[This article can also be read on my development blog].

A good way to get an authentic look for retro-pixel art is to simulate the distortion caused by encoding the image into an NTSC signal, decoding it again (as a TV would), and projecting it onto a virtual CRT. This gives you natural-looking artifacts, like fringing and color bleeding.

It also makes copyrighted hedgehogs look even more dashing.

Tube simulator example

Console emulators do this sometimes, and if you’re old enough to have actually played games on a CRT TV, it really helps with the sense of immersion. This post gives a quick overview of the process, in case you’d like to try it for yourself. All of these steps are texture operations performed by pixel shaders.

  1. We start by encoding the low resolution input image as an NTSC signal. Each input line is converted into voltage over time, in the same format an NTSC signal would be sent across a wire (except for the sync and color pulse stuff).
  2. A “cable reflection” shader smears the signal out a little to the right. I’m not sure how much it looks like cable reflection, but it does kind of evoke the streaking artifacts you see on some old TVs.
  3. The luma is split out of the signal, and then used in the NTSC decoding process. This is also where the standard OSD parameters (brightness, contrast, sharpness, etc) are applied. Now our image is RGB again.
  4. The image is projected onto a curved tube. This step also takes care of tracing the scan lines and applying the phosphor pattern.
  5. The phosphors from the previous frame are decayed, and the new values are accumulated. This allows for ghosting of moving images.
  6. A standard post-processing stack is applied (bloom, glare, and tone mapping). This give users a taste of the eye-burning glow produced by a real CRT. (Do you remember when staying up late to play games caused physical pain? Kids these days are soft.)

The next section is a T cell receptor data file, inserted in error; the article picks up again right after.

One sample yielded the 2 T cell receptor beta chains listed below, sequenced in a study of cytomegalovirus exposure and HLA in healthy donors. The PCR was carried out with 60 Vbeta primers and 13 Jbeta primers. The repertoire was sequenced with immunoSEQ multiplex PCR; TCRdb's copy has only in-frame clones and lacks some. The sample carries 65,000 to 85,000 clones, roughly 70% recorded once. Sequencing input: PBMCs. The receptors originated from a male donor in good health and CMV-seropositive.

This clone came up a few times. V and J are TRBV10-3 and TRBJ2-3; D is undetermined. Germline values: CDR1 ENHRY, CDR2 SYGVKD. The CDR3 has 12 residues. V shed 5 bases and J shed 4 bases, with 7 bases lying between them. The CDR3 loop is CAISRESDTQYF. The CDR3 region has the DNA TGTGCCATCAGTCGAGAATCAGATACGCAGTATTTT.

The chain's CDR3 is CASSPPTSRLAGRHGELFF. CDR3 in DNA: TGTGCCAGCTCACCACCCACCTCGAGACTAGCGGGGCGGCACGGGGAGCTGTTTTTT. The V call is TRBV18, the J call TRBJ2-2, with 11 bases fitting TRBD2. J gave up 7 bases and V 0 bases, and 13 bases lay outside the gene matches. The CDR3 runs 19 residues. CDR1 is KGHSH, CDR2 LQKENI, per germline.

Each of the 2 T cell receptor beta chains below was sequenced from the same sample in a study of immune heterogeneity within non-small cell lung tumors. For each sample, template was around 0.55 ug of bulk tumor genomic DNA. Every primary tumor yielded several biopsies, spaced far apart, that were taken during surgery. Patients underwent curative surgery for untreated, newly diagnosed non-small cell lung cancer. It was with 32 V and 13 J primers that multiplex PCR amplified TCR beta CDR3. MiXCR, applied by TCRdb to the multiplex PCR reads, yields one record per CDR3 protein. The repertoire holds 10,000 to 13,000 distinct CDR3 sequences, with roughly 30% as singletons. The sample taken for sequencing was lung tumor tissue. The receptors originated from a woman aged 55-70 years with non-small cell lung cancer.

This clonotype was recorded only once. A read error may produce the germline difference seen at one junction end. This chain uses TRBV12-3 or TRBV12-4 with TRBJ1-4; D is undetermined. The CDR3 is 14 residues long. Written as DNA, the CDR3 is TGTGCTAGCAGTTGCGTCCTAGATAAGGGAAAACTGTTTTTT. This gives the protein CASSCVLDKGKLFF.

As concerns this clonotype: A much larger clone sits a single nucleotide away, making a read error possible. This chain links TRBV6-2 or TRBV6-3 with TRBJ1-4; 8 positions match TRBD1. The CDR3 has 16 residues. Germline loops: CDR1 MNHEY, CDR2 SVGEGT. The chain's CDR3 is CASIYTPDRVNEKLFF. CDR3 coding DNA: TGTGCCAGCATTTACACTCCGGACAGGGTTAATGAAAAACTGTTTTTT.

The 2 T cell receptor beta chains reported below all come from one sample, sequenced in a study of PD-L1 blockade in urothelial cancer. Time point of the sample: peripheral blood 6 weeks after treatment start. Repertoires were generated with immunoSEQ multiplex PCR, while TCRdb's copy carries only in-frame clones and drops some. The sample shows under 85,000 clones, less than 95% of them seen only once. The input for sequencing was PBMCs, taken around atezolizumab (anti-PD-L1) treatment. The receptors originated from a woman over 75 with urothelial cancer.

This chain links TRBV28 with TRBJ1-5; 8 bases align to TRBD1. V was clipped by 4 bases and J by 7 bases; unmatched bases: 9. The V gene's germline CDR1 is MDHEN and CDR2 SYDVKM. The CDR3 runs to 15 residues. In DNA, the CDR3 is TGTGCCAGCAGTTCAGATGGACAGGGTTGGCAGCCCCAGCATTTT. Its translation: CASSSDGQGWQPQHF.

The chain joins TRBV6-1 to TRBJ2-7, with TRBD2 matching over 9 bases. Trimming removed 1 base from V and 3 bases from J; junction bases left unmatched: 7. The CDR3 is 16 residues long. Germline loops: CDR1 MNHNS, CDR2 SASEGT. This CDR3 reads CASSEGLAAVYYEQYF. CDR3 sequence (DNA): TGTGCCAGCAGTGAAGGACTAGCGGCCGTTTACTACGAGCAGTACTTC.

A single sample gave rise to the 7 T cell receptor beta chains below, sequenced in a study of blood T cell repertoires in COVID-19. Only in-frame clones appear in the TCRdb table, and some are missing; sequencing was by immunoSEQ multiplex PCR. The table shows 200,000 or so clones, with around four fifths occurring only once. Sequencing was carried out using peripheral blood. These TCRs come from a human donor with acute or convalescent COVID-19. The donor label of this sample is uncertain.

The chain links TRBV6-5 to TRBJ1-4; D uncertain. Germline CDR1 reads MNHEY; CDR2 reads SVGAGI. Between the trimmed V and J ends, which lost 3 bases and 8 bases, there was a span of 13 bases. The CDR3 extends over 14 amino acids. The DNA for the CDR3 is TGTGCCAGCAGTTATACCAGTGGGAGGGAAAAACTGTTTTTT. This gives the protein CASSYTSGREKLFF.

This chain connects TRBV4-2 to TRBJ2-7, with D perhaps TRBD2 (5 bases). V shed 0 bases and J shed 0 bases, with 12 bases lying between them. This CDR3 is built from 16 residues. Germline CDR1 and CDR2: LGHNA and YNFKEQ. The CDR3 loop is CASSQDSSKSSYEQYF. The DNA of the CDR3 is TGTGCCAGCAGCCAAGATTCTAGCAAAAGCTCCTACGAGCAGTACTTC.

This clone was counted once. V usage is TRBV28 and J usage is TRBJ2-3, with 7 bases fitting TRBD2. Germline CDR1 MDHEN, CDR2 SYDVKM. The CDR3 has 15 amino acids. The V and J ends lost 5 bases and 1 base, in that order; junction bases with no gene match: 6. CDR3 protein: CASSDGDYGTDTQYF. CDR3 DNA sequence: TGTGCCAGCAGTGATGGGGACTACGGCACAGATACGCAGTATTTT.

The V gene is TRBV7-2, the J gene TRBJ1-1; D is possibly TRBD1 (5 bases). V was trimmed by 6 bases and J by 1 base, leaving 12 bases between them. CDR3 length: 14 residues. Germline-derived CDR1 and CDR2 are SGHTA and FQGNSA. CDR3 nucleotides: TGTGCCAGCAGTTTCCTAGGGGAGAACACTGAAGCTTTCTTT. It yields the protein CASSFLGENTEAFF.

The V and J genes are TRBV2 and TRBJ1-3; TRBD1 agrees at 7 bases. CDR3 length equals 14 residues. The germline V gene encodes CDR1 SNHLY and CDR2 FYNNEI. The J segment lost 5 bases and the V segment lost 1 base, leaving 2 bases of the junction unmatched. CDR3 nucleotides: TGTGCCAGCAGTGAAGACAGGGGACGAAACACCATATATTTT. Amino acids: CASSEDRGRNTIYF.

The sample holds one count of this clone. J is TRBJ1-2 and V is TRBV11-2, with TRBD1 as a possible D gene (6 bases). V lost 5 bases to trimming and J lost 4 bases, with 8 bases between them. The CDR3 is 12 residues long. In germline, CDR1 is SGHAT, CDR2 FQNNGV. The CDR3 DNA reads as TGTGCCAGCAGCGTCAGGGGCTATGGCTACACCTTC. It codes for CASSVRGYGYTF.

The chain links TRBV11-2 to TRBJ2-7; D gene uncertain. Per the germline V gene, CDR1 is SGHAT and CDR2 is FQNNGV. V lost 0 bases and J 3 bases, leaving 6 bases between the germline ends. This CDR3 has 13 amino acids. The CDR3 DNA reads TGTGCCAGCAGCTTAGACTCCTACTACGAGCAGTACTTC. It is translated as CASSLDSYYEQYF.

Naturally, there are a few problems.



Moire artifacts

The combination of the scanlines and the phosphor texture make a little bit of moire pretty much unavoidable. Tuning the brightness, contrast, bloom, scaling, or NTSC parameters can produce moire, or move it from one place to another. The good news is that it looks far worse in screen shots than it does on a running game.

(I cranked it up for the screen shot above… it’s not that ghastly under normal circumstances).


Crosstalk between chroma and luma is an key part of the effect, so it’s a feature, not a bug. The problem is getting it to look bad in a “good” way.

A band-stop FIR filter can be used to chop out the chroma signal, but it’s tough to find the right balance between soft (filter too wide) and stripy (filter too narrow).

Tuning crosstalk

Phosphor resolution

My original goal was to have RGB phosphors visible in the image when you examined it up close. That’s really hard, because if you make the phosphors small enough to look realistic, the RGB pattern blurs out and all you can see is a sort of vertical striping. If you don’t mipmap or supersample the phosphors, you again get more moire.

Phosphor patterns at different scales

These examples have the phosphor texture enlarged and strengthened to exaggerate the problem. I wasn’t able to get individual phosphors to look good at 720, and they are only barely tolerable at 1080.


Cranking all these techniques to the max gives you a delightfully bad video signal, which is also no fun to look at for more than 10 seconds. There is also a fair bit of interplay between the parameters: adjusting the scanline gap changes the brightness, and so on. Tuning all this can be a touchy process.

Below are the parameters that control the effect. As you can see, there are a lot of ways I can screw things up.

Effect tuning parameters

Up next

In future posts I’ll get into the technical details and show you what the shaders look like. If you’re interested, go to pureenergygames.com and subscribe to the RSS feed!